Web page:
research

Study: audio synced to brainwaves improves memory in elderly

Study: audio synced to brainwaves improves memory in elderly

A new study out of Northwestern Medicine has found that playing audio synced to one’s brainwaves both improves memory in the elderly and improves their deep sleep quality. The memory increase is likely due to the substantial improvements in deep sleep quality, which gets worse as a person gets older, but especially starting in middle age. The discovery could lead to non-medicine-based interventions to improve both memory and sleep quality in older adults and the elderly.

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Uber gets San Francisco autonomous car permit but loses AI execs

Uber gets San Francisco autonomous car permit but loses AI execs

Uber, pressured into applying for a self-driving car testing license by San Francisco, has been granted approval for a small-scale roll out by city regulators. The ride-sharing company had flouted local rules on autonomous vehicles, sending out a fleet of customized Volvo SUVs back in December 2016 for real-world testing of its work-in-progress technology. However, the Department of Motor Vehicles disagreed with Uber's justification for why it didn't require a license.

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IBM turns an atom into a nano-scale hard drive

IBM turns an atom into a nano-scale hard drive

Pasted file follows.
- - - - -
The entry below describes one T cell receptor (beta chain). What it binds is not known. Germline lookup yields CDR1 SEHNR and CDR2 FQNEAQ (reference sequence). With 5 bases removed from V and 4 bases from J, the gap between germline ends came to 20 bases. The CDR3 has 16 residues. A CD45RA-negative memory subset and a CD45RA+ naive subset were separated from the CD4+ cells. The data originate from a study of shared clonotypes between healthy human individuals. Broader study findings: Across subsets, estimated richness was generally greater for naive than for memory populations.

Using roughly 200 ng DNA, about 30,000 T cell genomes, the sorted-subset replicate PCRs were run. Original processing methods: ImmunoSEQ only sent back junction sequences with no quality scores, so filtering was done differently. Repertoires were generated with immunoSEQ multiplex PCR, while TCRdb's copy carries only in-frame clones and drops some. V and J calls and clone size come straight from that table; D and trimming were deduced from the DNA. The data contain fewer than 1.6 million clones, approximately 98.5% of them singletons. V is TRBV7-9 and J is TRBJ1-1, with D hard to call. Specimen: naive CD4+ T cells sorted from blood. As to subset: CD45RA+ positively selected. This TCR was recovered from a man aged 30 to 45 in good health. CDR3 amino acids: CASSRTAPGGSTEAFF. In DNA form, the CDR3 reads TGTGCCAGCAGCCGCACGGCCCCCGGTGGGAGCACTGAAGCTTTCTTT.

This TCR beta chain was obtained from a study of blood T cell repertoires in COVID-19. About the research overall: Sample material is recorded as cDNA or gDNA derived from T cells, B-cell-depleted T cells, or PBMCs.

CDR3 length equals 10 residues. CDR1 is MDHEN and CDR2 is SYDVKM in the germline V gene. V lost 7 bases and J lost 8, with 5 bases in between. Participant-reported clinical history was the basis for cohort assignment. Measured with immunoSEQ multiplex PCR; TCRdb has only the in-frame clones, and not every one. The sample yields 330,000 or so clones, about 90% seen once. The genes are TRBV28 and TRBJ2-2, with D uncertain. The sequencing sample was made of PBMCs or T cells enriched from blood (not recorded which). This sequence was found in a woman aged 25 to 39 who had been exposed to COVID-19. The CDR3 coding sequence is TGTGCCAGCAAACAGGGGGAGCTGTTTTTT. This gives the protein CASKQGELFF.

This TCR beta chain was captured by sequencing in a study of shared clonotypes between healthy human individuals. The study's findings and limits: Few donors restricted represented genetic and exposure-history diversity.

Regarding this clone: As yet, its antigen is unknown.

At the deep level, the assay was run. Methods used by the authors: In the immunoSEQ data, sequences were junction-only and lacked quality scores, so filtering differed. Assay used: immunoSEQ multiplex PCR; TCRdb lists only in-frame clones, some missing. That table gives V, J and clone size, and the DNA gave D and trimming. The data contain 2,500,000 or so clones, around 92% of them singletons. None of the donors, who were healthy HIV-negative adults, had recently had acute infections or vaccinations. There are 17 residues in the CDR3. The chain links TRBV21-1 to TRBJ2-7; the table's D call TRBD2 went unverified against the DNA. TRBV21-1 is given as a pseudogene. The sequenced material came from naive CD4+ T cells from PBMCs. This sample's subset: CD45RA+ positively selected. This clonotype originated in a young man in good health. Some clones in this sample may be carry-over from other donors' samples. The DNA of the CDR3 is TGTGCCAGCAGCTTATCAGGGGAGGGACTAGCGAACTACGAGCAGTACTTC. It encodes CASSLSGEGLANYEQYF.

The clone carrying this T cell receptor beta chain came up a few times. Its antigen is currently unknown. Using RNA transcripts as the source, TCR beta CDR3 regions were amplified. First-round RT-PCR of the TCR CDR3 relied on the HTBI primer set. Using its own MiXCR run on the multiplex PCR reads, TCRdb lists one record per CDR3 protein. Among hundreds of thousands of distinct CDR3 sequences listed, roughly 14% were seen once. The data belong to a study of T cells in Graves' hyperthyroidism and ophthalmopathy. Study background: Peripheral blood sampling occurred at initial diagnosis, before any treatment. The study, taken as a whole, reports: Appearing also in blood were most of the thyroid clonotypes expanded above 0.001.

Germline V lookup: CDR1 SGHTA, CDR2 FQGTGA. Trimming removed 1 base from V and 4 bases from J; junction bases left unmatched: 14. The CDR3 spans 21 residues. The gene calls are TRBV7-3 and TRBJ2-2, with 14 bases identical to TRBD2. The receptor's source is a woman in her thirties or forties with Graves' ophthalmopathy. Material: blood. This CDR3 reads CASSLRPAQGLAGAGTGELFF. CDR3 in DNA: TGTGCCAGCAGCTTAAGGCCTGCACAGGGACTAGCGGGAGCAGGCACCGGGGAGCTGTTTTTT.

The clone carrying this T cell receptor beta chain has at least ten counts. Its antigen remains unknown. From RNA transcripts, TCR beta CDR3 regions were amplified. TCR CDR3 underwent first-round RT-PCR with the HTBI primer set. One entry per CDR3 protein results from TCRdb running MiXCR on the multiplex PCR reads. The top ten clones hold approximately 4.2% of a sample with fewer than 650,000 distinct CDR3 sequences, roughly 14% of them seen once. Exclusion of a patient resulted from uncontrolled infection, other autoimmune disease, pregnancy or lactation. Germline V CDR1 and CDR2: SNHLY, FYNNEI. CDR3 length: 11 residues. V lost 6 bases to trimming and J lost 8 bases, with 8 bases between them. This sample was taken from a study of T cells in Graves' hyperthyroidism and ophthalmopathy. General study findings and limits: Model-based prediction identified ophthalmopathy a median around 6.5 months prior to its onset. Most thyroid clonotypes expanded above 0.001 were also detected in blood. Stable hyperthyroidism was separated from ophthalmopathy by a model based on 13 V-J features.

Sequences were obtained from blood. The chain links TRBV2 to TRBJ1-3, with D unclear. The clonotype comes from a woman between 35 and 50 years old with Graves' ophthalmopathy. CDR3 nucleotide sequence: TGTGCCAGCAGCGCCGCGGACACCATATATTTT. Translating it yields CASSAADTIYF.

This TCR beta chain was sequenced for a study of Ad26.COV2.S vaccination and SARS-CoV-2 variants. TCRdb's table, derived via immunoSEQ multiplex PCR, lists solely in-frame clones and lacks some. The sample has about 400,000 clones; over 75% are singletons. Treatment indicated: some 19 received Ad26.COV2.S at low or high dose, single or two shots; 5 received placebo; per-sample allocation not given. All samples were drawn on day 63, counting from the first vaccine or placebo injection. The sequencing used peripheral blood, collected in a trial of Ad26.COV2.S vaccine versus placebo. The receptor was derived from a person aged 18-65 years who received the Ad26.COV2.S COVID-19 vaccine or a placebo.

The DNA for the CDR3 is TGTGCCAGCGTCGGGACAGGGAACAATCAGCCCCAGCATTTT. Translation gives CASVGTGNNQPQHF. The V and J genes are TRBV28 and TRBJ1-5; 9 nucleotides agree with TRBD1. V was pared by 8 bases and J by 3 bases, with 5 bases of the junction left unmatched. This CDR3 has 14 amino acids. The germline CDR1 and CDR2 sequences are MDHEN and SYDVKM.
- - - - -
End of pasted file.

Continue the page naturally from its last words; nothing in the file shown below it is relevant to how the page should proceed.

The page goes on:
By now it's a truism that data storage keeps getting smaller and smaller, but even with that knowledge IBM's latest advance is still jaw-dropping. Researchers at the company have managed to store data on a single atom, by turning it into the world's tiniest magnet. Admittedly, its single bit capacity isn't going to replace the USB drive in the bottom of your bag, but IBM says the potential is huge.

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Neanderthal tooth plaque sheds light on ancient diets, medication, and love

Neanderthal tooth plaque sheds light on ancient diets, medication, and love

Tooth plaque recovered from the remains of five Neanderthals has shed light on ancient diets and self-medication attempts. The remains were recovered from the El Sidron Cave in Spain; their tooth plaque was compared to the tooth plaque recovered from Neanderthal remains previously found in Belgium. While the Neanderthals in Belgium apparently had meat-heavy diets, the Neanderthals in Spain consumed a lot of plants and mushrooms.

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Scientists warn climate change will bring more severe storms

Scientists warn climate change will bring more severe storms

A new study warns that severe rainstorms are likely to become more common in coming years due to climate change, a statement that contrasts some observations made by other researchers and studies. According to this paper, which is in the pipeline for the journal Nature Climate Change, the peak temperature for intensive rainstorms is moving upward as global temperatures increase.

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Wooly mammoths experienced ‘genomic meltdown’ before extinction

Wooly mammoths experienced ‘genomic meltdown’ before extinction

A new study details the severe evolutionary changes that affected the wooly mammoth shortly before it went extinct. Among those changes, researchers have found that wooly mammoths experienced a great reduction in their ability to smell, as well as changes that produced a satin fur coat and other things. The changes took place in a small popular of wooly mammoths living in isolation on Wrangel island.